• Apple kills Star Trek [YouTube] – Clever re-dub of classic Star Trek: The Next Generation footage in the aftermath of Apple's patent lawsuits. Things don't go well for the Enterprise!
  • Are Apple’s innovations inside us now? [CNN.com] – Douglas Rushkoff: "Imagine that we were just developing spoken language for the first time. And someone came up with a new word to describe an action, thought or feeling — like "magnify" or "dreadful." But in this strange world, the person who came up with the word demanded that anyone else who used it pay him a dollar every time the word was uttered. That would make it pretty difficult for us to negotiate our way to a society that communicated through speech. That's the way the patent wars on smartphone and tablet advances are beginning to feel to me. […] Usually, advancements of this sort are developed through consortia of companies. The HTML standards through which the Web is rendered are not owned by a single company, but developed together and used by everyone. Imagine if one musical instrument company owned the patent on the piano keyboard, and another on the tuning of a violin. Or what if every typewriter company had to develop its own layout of letters?"
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Links – catching up – through to August 22nd:

  • Instagram 3.0 – Photo Maps & More [Instagram Blog]– Instagram releases a substantial new update for iOS and Android, adding a new photo maps feature. If the user chooses to do so, the photo maps places all geotagged photos onto an interactive map of the globe which can be navigated by Instagram users’ contacts.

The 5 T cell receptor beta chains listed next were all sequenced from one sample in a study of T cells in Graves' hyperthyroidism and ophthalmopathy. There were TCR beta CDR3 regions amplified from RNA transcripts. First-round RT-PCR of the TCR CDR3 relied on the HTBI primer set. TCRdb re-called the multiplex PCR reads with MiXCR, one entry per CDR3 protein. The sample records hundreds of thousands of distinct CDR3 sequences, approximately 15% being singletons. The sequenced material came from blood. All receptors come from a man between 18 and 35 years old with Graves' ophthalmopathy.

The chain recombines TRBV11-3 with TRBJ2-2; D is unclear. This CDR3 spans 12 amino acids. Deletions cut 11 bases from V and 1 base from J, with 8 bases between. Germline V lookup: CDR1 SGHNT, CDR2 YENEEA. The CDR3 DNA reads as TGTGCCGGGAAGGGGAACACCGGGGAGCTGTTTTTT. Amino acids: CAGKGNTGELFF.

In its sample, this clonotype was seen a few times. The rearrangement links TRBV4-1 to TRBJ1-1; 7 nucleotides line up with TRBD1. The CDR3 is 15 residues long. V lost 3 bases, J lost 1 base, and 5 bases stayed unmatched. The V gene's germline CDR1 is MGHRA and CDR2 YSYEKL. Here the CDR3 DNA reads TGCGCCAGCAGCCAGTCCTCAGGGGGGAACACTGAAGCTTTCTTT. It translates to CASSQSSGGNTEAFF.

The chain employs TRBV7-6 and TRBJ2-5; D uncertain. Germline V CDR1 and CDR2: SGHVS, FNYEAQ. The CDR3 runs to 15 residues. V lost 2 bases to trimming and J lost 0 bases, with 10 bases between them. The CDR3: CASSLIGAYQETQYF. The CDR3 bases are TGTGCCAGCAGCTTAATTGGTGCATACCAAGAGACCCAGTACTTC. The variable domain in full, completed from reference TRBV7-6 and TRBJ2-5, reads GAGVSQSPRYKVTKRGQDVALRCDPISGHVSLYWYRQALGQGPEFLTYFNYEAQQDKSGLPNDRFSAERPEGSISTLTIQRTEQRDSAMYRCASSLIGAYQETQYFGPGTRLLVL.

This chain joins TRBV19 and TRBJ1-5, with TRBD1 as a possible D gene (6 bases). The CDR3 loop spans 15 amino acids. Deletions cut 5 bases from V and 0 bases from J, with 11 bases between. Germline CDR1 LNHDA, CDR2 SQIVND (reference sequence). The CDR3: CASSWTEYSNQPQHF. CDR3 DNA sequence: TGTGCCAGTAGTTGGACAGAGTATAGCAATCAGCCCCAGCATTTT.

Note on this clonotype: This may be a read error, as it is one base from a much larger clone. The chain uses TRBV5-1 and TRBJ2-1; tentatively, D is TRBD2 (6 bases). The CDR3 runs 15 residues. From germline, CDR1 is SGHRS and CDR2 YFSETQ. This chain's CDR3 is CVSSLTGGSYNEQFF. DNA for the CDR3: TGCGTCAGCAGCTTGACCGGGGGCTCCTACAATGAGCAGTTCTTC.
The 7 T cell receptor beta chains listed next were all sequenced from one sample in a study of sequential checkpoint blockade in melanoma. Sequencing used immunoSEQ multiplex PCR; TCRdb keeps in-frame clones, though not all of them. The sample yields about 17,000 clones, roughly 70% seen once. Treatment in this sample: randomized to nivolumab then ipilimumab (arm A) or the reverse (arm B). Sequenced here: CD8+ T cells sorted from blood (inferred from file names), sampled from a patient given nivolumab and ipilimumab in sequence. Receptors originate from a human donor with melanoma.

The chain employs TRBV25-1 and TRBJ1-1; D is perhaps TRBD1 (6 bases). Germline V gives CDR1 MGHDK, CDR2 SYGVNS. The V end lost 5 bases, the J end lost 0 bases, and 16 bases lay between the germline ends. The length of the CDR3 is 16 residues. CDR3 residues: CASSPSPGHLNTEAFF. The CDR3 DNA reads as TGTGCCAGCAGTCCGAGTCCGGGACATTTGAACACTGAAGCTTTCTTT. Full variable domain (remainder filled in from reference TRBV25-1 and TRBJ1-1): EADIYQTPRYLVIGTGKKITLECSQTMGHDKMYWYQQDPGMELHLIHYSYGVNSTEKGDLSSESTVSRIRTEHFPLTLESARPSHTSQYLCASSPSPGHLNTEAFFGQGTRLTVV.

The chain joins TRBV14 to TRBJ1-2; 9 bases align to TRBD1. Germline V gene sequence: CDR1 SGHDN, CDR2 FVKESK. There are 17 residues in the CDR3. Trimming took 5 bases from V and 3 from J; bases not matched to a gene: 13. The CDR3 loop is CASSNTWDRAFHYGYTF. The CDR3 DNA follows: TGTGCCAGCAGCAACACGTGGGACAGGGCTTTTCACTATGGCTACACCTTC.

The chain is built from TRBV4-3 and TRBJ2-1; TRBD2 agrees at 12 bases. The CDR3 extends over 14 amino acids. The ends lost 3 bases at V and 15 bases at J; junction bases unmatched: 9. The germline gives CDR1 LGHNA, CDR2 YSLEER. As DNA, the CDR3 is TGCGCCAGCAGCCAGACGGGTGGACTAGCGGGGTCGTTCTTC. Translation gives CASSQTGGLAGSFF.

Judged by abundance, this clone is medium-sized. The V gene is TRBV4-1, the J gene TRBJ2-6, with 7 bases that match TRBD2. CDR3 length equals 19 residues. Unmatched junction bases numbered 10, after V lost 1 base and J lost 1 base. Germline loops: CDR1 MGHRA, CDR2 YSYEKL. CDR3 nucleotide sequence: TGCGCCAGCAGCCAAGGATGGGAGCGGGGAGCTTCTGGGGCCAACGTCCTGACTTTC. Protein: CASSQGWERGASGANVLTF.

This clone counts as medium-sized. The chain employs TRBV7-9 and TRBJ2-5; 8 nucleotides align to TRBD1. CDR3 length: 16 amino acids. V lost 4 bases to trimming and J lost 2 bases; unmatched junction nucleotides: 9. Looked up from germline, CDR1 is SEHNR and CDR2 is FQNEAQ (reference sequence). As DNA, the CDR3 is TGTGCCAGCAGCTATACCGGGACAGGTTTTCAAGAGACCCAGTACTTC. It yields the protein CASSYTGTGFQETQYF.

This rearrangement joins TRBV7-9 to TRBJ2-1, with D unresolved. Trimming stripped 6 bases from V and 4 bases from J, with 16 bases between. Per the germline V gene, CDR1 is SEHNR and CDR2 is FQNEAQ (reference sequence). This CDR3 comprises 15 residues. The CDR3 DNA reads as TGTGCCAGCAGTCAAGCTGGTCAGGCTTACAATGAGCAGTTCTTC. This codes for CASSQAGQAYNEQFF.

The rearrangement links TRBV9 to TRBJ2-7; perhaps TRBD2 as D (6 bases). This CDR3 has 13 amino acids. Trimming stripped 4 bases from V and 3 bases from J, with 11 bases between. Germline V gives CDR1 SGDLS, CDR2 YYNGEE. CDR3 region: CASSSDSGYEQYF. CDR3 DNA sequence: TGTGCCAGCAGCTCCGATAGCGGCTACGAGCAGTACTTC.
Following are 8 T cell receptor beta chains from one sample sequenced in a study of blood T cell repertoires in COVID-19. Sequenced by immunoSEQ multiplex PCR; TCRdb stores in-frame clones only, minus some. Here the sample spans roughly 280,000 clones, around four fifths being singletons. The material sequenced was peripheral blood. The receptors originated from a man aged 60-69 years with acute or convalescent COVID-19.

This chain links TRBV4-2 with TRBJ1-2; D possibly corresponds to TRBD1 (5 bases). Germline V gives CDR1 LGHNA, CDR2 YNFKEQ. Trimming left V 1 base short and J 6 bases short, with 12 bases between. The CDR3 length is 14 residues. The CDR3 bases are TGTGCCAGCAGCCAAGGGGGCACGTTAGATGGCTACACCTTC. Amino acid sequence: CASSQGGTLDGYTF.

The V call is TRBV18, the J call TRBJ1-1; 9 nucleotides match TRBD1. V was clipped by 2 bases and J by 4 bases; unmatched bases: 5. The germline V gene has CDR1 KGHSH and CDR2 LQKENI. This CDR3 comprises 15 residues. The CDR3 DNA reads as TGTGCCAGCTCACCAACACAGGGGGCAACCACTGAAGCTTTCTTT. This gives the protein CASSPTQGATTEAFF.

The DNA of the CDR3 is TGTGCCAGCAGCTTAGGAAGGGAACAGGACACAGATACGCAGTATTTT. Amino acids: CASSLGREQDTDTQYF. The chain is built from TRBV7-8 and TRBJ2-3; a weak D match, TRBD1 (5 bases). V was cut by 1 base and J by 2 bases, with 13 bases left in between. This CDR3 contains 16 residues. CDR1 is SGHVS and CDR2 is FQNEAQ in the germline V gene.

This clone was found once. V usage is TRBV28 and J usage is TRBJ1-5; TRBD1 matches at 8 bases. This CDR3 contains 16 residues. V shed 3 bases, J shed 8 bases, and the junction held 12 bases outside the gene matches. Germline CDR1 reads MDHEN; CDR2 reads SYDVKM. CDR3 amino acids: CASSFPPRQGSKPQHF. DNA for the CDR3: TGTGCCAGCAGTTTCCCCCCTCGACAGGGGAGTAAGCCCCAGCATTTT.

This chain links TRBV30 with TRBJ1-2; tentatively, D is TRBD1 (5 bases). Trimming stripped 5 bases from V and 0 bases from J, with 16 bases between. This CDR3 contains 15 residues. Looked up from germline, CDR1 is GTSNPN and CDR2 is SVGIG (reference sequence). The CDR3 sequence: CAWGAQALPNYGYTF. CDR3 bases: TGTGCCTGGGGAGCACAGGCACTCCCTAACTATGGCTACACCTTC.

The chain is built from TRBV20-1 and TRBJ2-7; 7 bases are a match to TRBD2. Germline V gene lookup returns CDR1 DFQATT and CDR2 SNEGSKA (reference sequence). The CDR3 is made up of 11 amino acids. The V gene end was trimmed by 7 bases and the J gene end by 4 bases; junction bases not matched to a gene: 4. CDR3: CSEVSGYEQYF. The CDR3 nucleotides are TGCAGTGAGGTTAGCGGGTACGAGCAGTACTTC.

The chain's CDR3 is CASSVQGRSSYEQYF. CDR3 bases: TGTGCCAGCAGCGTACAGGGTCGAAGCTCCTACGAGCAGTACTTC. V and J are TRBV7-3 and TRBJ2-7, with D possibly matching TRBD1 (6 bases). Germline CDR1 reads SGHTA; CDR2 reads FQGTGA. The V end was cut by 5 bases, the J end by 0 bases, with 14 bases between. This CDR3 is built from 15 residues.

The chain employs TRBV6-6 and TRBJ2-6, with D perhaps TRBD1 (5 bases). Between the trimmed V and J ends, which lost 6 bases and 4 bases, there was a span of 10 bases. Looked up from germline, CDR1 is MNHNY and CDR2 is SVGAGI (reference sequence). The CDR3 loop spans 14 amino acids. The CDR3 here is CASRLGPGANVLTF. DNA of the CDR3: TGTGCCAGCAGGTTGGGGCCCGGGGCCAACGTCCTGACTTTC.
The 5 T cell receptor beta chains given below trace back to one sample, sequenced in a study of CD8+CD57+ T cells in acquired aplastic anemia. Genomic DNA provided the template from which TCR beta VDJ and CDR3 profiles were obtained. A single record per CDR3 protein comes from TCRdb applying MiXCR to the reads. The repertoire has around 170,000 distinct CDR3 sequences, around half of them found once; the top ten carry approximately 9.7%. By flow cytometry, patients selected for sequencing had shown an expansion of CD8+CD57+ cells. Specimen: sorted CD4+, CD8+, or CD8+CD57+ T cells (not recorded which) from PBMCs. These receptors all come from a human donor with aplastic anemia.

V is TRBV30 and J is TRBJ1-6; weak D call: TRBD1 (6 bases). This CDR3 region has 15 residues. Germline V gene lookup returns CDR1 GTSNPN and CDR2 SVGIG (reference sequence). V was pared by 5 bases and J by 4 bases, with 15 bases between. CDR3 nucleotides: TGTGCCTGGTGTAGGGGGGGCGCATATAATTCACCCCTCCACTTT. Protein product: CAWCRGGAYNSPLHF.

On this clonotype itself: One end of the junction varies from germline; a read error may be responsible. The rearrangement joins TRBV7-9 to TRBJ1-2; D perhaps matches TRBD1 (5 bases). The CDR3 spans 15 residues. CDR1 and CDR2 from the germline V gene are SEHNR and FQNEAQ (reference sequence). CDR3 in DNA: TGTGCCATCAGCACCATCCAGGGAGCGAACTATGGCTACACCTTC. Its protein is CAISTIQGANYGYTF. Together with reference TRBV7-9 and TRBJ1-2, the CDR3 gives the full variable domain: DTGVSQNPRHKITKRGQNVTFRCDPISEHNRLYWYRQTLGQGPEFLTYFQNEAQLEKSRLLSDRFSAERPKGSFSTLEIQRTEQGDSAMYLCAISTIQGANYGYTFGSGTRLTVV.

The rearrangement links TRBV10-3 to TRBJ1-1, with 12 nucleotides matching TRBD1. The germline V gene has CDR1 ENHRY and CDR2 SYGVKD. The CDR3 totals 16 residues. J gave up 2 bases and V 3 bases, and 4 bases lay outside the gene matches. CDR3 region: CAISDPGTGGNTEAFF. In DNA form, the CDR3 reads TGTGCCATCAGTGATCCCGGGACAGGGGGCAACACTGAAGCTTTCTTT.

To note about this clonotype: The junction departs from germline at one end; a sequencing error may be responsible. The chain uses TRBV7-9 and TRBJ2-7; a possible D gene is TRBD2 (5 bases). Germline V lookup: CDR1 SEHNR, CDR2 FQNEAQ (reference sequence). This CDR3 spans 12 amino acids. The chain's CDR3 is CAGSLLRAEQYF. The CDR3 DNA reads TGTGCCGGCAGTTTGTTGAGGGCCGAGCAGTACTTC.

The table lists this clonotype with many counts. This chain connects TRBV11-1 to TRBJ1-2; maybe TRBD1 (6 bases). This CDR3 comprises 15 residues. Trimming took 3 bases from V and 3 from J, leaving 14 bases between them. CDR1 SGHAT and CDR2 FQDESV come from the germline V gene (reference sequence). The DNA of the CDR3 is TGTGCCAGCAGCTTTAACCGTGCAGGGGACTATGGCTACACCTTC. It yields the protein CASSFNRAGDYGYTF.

Instagram 3.0 – Photo Maps Walkthrough from Instagram on Vimeo.

    While the maps function is being rolled out with very clear warnings about revealing locations publicly – with tools to remove geotags from some, groups or all photos – this rollout will no doubt remind (and shock many) users that the geographic tags on their photos mean that these aren’t just photos – they’re important and complex assemblages of data that can be reused and repurposed in a variety of ways.

  • Google to push pirate sites down search results [BBC – Newsbeat] – “Google is changing the way it calculates search results in an effort to make sure legal download websites appear higher than pirate sites. The world’s biggest search engine announced the change in a blog post on its website. The move has been welcomed by record companies in the UK and Hollywood film studios. Movie and music firms have complained in the past that Google should have been doing more to fight piracy. They say searching for an artist, song or film often brings up pages of illegal sites, making it hard to find a place to download a legal version. From next week, search results will take into account the number of “valid copyright removal notices”. Sites with more notices will rank lower, although Google has not said what it considers a valid notice.”